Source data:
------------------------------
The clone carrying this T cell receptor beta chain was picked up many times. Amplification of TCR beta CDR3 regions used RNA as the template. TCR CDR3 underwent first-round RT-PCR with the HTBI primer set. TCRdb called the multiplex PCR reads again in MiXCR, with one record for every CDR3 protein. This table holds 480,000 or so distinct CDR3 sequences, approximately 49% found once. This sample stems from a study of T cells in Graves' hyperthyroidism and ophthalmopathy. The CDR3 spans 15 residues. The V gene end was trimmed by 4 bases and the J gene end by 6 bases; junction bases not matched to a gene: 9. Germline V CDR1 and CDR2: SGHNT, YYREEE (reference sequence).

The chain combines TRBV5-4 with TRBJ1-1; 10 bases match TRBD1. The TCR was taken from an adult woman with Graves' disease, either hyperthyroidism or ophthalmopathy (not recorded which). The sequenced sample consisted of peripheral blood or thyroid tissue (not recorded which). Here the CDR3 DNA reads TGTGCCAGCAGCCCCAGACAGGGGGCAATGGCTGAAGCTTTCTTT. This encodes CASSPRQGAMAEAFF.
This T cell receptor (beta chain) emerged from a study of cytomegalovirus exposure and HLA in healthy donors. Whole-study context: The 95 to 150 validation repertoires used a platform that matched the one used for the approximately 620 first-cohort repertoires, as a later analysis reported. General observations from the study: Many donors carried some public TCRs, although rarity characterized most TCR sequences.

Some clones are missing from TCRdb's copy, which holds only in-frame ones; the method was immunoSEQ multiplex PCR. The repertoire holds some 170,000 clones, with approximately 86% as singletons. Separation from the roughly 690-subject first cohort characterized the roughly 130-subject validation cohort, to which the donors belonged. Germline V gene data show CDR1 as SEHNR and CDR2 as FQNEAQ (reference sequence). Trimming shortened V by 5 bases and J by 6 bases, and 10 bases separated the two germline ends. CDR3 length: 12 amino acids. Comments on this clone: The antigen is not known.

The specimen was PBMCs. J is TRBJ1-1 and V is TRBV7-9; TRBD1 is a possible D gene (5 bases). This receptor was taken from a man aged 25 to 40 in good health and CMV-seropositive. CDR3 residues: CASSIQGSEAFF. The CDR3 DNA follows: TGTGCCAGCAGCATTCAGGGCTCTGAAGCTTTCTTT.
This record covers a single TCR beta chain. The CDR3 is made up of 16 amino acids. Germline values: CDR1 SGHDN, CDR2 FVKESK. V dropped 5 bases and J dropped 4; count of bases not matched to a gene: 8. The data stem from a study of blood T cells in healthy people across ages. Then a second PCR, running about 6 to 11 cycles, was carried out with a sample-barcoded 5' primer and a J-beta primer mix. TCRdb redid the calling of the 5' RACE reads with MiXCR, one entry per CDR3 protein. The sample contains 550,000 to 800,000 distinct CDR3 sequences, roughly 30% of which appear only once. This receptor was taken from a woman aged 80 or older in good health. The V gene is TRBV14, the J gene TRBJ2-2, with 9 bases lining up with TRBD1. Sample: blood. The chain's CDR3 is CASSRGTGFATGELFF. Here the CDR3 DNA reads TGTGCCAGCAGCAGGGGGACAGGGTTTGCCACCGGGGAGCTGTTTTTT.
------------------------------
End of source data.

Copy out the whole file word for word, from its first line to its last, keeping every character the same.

The clone carrying this T cell receptor beta chain was picked up many times. Amplification of TCR beta CDR3 regions used RNA as the template. TCR CDR3 underwent first-round RT-PCR with the HTBI primer set. TCRdb called the multiplex PCR reads again in MiXCR, with one record for every CDR3 protein. This table holds 480,000 or so distinct CDR3 sequences, approximately 49% found once. This sample stems from a study of T cells in Graves' hyperthyroidism and ophthalmopathy. The CDR3 spans 15 residues. The V gene end was trimmed by 4 bases and the J gene end by 6 bases; junction bases not matched to a gene: 9. Germline V CDR1 and CDR2: SGHNT, YYREEE (reference sequence).

The chain combines TRBV5-4 with TRBJ1-1; 10 bases match TRBD1. The TCR was taken from an adult woman with Graves' disease, either hyperthyroidism or ophthalmopathy (not recorded which). The sequenced sample consisted of peripheral blood or thyroid tissue (not recorded which). Here the CDR3 DNA reads TGTGCCAGCAGCCCCAGACAGGGGGCAATGGCTGAAGCTTTCTTT. This encodes CASSPRQGAMAEAFF.
This T cell receptor (beta chain) emerged from a study of cytomegalovirus exposure and HLA in healthy donors. Whole-study context: The 95 to 150 validation repertoires used a platform that matched the one used for the approximately 620 first-cohort repertoires, as a later analysis reported. General observations from the study: Many donors carried some public TCRs, although rarity characterized most TCR sequences.

Some clones are missing from TCRdb's copy, which holds only in-frame ones; the method was immunoSEQ multiplex PCR. The repertoire holds some 170,000 clones, with approximately 86% as singletons. Separation from the roughly 690-subject first cohort characterized the roughly 130-subject validation cohort, to which the donors belonged. Germline V gene data show CDR1 as SEHNR and CDR2 as FQNEAQ (reference sequence). Trimming shortened V by 5 bases and J by 6 bases, and 10 bases separated the two germline ends. CDR3 length: 12 amino acids. Comments on this clone: The antigen is not known.

The specimen was PBMCs. J is TRBJ1-1 and V is TRBV7-9; TRBD1 is a possible D gene (5 bases). This receptor was taken from a man aged 25 to 40 in good health and CMV-seropositive. CDR3 residues: CASSIQGSEAFF. The CDR3 DNA follows: TGTGCCAGCAGCATTCAGGGCTCTGAAGCTTTCTTT.
This record covers a single TCR beta chain. The CDR3 is made up of 16 amino acids. Germline values: CDR1 SGHDN, CDR2 FVKESK. V dropped 5 bases and J dropped 4; count of bases not matched to a gene: 8. The data stem from a study of blood T cells in healthy people across ages. Then a second PCR, running about 6 to 11 cycles, was carried out with a sample-barcoded 5' primer and a J-beta primer mix. TCRdb redid the calling of the 5' RACE reads with MiXCR, one entry per CDR3 protein. The sample contains 550,000 to 800,000 distinct CDR3 sequences, roughly 30% of which appear only once. This receptor was taken from a woman aged 80 or older in good health. The V gene is TRBV14, the J gene TRBJ2-2, with 9 bases lining up with TRBD1. Sample: blood. The chain's CDR3 is CASSRGTGFATGELFF. Here the CDR3 DNA reads TGTGCCAGCAGCAGGGGGACAGGGTTTGCCACCGGGGAGCTGTTTTTT.